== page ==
A competitor at the RoboCup 2006 games takes aim to send a ball past a player for the opposing team. The robotic soccer tournament, talking place in Bremen, Germany, this week, is running in parallel with the World Cup soccer extravaganza.
Ayami Yohoyama of Japan's Twades robo-soccer team programs her Aibo for a match.
Cornered! But this diminutive robot could still get the ball in the goal--with a heaping dose of bending it like Beckham.
If robots can play soccer, why not also provide color commentary? In fact, that's the assignment for a pair of robots from Carnegie Mellon University for some of the matches. Based on Sony's humanoid Qrio (seen here), the duo of Ami and Sango will receive wireless input from the Game Controller, the system that communicates the referee's calls to the robot players. Ami is designed to be emotional, while Sango is the sober one, Carnegie Mellon says.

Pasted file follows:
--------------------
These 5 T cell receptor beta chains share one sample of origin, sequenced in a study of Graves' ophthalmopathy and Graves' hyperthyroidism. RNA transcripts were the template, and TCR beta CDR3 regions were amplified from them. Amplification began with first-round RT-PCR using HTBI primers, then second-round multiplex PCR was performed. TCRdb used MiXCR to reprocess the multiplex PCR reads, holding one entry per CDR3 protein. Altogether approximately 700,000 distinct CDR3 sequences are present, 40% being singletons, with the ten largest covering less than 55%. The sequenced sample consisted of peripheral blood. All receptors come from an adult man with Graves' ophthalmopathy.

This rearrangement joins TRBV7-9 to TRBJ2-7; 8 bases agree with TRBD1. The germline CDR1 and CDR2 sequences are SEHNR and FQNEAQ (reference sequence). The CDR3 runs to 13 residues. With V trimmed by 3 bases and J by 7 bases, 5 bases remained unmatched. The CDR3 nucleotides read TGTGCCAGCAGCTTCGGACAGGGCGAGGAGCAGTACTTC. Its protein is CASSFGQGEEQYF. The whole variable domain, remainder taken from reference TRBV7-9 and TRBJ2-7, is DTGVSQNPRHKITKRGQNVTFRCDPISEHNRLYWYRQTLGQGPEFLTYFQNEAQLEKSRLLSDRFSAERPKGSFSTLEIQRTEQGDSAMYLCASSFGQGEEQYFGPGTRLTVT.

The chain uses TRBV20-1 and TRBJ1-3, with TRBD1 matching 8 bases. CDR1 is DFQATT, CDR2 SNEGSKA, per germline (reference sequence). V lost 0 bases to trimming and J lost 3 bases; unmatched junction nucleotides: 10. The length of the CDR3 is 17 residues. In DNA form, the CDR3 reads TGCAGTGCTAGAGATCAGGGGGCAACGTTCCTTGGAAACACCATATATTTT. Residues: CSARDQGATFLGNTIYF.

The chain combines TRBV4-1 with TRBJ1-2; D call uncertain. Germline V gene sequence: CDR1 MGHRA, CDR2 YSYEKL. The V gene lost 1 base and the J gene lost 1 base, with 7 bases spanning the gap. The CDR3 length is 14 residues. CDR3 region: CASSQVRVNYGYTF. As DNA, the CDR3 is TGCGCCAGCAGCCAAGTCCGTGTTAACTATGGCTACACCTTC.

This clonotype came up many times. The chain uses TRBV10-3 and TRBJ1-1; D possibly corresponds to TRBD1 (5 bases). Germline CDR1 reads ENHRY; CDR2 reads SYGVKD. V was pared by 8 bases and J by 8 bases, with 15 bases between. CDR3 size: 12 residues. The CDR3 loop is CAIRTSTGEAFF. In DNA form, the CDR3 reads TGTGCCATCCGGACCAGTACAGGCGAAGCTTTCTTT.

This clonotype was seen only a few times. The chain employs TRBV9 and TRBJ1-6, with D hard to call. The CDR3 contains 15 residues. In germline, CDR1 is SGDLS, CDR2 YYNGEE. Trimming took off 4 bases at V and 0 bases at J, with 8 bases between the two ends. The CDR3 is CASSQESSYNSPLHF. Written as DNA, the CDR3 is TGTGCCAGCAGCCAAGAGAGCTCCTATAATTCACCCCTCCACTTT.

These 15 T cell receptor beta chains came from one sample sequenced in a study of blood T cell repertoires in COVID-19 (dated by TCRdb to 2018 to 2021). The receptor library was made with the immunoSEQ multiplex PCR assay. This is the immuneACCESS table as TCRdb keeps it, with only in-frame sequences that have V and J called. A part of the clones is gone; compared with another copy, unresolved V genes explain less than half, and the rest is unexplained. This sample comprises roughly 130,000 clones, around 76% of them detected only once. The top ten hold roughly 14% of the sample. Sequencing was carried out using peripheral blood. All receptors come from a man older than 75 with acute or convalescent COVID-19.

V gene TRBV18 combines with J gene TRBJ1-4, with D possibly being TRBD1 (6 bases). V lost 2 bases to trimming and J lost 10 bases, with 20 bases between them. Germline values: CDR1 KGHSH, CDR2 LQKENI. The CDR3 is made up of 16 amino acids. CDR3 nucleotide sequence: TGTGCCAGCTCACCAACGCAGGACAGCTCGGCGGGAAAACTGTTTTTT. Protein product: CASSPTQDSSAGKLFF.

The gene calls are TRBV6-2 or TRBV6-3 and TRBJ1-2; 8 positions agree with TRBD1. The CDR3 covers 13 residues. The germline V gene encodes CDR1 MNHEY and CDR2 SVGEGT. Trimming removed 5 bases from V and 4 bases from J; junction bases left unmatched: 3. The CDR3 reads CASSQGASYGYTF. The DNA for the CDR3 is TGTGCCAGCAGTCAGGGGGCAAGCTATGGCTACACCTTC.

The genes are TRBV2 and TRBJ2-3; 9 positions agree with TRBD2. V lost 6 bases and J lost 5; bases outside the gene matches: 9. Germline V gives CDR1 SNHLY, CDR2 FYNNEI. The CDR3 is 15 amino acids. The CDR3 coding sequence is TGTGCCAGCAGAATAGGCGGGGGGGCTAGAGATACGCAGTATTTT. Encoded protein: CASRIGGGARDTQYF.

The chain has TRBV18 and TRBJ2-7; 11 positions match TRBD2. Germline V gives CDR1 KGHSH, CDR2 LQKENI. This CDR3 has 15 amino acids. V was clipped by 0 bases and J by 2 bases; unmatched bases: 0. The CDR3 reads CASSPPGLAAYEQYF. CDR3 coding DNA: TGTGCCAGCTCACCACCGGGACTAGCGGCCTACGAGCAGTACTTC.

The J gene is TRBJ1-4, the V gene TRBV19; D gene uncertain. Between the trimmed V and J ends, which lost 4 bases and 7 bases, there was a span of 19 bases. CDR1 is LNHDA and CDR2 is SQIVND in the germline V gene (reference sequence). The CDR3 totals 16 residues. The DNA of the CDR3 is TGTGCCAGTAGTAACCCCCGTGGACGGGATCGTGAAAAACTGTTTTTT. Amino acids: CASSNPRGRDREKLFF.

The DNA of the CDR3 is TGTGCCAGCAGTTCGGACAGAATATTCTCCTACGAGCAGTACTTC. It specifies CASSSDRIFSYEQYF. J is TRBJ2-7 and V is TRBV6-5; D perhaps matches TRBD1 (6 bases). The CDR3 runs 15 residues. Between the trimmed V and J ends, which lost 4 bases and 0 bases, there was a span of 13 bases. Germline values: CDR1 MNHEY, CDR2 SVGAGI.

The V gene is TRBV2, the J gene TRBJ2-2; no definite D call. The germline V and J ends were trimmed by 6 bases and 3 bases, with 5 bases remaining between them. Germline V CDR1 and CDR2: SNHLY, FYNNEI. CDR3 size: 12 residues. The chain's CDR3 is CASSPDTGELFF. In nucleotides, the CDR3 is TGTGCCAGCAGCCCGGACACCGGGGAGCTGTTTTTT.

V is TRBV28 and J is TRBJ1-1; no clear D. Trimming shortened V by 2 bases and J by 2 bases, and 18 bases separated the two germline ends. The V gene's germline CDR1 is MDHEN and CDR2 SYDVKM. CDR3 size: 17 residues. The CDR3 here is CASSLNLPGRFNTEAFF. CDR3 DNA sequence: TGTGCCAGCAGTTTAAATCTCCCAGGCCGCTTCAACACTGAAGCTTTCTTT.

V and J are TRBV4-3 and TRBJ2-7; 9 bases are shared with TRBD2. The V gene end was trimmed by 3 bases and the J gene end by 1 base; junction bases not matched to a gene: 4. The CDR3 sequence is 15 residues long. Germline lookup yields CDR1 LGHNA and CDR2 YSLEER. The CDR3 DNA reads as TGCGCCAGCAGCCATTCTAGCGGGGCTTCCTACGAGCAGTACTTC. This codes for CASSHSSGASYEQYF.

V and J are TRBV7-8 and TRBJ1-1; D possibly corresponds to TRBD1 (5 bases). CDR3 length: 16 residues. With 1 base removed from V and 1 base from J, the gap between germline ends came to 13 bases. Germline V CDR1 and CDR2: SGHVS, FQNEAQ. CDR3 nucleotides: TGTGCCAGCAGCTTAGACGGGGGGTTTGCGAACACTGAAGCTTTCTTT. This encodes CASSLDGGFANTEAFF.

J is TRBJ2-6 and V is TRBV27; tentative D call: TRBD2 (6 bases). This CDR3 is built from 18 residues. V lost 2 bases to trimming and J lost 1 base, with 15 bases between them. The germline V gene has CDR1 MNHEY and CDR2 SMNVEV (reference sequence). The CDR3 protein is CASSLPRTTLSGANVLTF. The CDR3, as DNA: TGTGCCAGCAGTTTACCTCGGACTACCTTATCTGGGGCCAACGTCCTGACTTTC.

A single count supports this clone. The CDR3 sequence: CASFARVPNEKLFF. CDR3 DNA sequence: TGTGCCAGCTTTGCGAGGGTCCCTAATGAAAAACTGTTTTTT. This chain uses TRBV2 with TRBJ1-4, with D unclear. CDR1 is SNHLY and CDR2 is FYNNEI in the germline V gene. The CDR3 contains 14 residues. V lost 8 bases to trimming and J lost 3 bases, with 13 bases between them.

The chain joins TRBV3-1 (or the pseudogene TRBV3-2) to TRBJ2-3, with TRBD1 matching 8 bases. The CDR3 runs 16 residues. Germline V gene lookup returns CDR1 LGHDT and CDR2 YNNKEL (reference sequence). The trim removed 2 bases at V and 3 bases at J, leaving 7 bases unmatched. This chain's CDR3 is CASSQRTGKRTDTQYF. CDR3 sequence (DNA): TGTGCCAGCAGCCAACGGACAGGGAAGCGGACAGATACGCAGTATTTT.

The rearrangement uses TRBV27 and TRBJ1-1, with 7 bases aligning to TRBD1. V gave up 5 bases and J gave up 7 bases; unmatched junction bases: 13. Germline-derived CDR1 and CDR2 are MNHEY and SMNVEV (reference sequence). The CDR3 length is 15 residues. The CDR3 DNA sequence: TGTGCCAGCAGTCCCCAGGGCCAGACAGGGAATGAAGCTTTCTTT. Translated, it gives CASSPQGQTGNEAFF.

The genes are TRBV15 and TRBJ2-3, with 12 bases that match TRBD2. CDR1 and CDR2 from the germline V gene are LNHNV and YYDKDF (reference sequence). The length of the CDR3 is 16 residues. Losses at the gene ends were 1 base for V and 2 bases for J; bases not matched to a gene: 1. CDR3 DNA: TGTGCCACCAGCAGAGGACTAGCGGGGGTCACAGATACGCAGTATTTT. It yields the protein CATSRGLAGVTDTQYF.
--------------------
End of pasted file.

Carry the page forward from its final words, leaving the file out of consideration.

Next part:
Not all of the action takes place on the soccer field. Here, a pair of flesh-and-blood programmers make sure their robot systems are ready for game time.
A human handler makes adjustments to one of the taller robots in the tournament.
My, what big hands you have! Such a shame that soccer makes them off-limits.
As this robo-goalie gets ready to send the ball upfield, a spectator on the sidelines seems far more engrossed in his laptop. Checking ESPN.com, perhaps?
In between the games, some of the more humanoid robots gather for a group shot.